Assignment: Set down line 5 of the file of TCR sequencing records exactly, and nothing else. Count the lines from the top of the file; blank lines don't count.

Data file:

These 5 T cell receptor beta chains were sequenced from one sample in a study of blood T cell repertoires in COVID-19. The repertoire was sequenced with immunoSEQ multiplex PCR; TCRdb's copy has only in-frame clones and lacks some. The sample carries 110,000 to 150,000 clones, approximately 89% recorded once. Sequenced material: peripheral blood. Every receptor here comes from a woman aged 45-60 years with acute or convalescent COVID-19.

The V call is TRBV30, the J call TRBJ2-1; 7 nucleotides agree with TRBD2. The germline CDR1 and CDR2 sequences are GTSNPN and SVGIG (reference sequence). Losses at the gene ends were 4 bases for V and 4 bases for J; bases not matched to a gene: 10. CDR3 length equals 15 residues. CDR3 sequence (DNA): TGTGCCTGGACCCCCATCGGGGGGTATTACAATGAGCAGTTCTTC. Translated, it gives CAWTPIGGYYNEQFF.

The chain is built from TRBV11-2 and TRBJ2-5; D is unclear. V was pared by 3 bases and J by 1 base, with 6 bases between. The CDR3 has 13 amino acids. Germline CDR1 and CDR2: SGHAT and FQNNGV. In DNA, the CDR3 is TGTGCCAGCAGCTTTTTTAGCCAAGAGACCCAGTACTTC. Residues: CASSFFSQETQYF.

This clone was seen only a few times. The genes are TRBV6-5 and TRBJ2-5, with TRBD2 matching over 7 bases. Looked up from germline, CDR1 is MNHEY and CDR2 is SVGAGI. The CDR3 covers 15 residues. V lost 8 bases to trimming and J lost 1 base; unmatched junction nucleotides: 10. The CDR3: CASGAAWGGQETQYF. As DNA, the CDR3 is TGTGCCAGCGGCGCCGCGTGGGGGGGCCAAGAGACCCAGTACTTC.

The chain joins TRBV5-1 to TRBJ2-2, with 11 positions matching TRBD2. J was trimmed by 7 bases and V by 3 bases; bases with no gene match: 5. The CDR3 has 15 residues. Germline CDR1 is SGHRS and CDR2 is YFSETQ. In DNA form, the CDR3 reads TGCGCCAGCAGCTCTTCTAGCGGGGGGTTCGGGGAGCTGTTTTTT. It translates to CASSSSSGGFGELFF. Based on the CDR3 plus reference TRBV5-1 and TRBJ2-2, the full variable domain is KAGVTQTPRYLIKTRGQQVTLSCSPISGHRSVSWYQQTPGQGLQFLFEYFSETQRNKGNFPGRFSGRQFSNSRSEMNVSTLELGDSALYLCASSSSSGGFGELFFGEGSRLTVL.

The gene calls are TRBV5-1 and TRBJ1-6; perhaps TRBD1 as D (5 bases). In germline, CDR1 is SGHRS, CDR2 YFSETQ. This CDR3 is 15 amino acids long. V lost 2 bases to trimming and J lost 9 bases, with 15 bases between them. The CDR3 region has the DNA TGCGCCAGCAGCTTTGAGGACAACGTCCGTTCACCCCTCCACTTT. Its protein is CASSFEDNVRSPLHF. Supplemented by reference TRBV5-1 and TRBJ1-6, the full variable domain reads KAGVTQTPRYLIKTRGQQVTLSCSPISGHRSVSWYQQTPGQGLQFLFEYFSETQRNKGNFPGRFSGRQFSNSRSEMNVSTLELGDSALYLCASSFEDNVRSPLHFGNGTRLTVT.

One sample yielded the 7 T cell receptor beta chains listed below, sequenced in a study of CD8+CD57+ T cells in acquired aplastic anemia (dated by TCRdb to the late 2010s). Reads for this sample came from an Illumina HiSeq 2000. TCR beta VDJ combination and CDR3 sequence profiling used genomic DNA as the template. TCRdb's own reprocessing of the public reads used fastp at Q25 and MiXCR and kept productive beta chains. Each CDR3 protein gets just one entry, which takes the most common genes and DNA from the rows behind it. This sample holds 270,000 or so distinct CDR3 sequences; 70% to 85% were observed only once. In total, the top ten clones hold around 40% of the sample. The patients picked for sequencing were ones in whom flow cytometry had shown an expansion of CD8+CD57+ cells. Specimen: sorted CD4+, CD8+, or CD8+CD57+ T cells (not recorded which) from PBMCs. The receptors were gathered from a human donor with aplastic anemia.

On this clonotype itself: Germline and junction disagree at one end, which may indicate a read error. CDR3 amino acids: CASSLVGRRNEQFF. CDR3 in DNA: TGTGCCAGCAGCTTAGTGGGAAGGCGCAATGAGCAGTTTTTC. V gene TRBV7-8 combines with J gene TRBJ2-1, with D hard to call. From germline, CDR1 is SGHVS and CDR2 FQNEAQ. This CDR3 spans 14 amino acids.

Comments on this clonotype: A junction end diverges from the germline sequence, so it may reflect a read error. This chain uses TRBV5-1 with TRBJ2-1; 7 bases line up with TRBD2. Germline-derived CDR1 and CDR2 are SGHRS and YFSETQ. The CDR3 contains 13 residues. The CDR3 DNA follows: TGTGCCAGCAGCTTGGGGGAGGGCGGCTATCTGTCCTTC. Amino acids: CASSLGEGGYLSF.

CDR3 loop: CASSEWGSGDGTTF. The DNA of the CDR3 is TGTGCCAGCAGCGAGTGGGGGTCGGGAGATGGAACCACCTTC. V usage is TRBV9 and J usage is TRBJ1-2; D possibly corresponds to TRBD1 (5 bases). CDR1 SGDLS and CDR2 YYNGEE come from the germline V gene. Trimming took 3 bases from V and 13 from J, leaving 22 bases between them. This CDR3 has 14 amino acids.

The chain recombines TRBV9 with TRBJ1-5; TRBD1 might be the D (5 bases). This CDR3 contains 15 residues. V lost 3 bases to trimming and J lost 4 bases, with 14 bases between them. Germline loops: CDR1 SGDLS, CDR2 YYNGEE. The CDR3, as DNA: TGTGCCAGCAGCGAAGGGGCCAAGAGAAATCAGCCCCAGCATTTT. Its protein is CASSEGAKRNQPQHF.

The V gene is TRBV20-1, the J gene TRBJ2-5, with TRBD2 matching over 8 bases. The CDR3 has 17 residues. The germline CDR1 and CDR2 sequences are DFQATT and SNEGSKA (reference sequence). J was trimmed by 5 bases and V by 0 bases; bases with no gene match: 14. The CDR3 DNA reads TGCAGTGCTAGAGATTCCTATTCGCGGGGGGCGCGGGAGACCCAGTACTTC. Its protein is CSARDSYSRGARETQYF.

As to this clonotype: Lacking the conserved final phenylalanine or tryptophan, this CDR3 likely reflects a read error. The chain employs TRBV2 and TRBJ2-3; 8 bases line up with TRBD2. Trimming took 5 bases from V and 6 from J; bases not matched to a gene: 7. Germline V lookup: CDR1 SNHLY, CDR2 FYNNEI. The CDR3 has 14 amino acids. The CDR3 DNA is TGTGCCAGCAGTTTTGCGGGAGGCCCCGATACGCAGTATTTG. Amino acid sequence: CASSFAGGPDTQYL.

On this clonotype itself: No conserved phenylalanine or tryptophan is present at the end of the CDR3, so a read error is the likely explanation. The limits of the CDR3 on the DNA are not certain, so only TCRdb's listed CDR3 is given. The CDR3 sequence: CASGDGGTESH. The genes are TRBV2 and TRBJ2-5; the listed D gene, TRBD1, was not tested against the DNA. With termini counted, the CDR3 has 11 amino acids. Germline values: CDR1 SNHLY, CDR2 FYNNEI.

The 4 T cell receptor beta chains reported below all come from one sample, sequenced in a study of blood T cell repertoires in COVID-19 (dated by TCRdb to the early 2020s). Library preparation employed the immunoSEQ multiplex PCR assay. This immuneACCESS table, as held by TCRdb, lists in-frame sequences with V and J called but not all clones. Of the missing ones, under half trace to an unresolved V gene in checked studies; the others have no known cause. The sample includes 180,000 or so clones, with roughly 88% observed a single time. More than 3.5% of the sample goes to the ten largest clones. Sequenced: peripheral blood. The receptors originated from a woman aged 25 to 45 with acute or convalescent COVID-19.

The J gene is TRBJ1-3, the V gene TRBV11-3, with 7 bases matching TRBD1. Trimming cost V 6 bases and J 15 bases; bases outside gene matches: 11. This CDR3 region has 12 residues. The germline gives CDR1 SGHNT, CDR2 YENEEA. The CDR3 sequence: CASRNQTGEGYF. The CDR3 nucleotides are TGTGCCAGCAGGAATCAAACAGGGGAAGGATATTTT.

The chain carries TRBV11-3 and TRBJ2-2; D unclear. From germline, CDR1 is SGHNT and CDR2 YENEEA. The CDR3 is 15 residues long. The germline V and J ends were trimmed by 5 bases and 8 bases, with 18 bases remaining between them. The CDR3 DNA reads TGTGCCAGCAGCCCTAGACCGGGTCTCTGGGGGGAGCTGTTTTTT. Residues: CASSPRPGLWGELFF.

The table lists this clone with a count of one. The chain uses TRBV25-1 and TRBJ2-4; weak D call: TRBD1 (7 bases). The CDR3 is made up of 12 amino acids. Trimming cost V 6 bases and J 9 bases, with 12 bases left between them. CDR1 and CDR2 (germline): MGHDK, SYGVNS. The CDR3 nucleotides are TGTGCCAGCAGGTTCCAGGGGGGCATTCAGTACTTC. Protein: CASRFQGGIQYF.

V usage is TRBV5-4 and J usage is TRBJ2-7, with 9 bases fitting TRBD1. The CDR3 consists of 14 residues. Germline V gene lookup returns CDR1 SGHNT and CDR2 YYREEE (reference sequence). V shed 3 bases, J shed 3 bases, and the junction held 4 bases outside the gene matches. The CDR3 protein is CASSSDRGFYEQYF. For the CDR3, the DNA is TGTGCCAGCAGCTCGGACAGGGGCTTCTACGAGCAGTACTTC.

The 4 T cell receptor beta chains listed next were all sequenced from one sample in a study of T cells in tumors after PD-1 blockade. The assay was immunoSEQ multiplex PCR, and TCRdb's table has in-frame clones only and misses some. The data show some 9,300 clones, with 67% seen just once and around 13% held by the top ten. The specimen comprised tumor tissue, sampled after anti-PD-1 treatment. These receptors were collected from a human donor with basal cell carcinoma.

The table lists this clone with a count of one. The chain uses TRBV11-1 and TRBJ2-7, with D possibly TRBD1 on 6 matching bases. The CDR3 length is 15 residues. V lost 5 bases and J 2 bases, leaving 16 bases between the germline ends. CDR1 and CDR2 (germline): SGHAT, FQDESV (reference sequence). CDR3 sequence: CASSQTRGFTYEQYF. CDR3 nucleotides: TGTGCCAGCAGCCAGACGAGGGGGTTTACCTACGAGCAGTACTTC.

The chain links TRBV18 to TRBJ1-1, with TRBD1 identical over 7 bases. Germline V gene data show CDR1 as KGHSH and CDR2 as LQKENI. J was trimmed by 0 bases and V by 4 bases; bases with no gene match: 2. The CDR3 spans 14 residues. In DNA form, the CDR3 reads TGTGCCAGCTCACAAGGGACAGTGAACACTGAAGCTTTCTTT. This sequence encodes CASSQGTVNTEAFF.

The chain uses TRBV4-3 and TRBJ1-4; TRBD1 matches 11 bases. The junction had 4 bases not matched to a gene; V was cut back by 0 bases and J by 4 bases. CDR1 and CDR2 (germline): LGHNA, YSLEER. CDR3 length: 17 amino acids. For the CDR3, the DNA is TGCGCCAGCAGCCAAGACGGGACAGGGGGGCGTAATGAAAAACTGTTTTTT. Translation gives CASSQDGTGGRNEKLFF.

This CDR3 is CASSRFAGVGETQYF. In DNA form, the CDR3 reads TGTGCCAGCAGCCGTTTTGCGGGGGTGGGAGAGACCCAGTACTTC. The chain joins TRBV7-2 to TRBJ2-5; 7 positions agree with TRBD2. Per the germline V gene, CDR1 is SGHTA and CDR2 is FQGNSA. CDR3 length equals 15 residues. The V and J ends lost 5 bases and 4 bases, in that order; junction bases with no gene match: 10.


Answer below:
The chain joins TRBV5-1 to TRBJ2-2, with 11 positions matching TRBD2. J was trimmed by 7 bases and V by 3 bases; bases with no gene match: 5. The CDR3 has 15 residues. Germline CDR1 is SGHRS and CDR2 is YFSETQ. In DNA form, the CDR3 reads TGCGCCAGCAGCTCTTCTAGCGGGGGGTTCGGGGAGCTGTTTTTT. It translates to CASSSSSGGFGELFF. Based on the CDR3 plus reference TRBV5-1 and TRBJ2-2, the full variable domain is KAGVTQTPRYLIKTRGQQVTLSCSPISGHRSVSWYQQTPGQGLQFLFEYFSETQRNKGNFPGRFSGRQFSNSRSEMNVSTLELGDSALYLCASSSSSGGFGELFFGEGSRLTVL.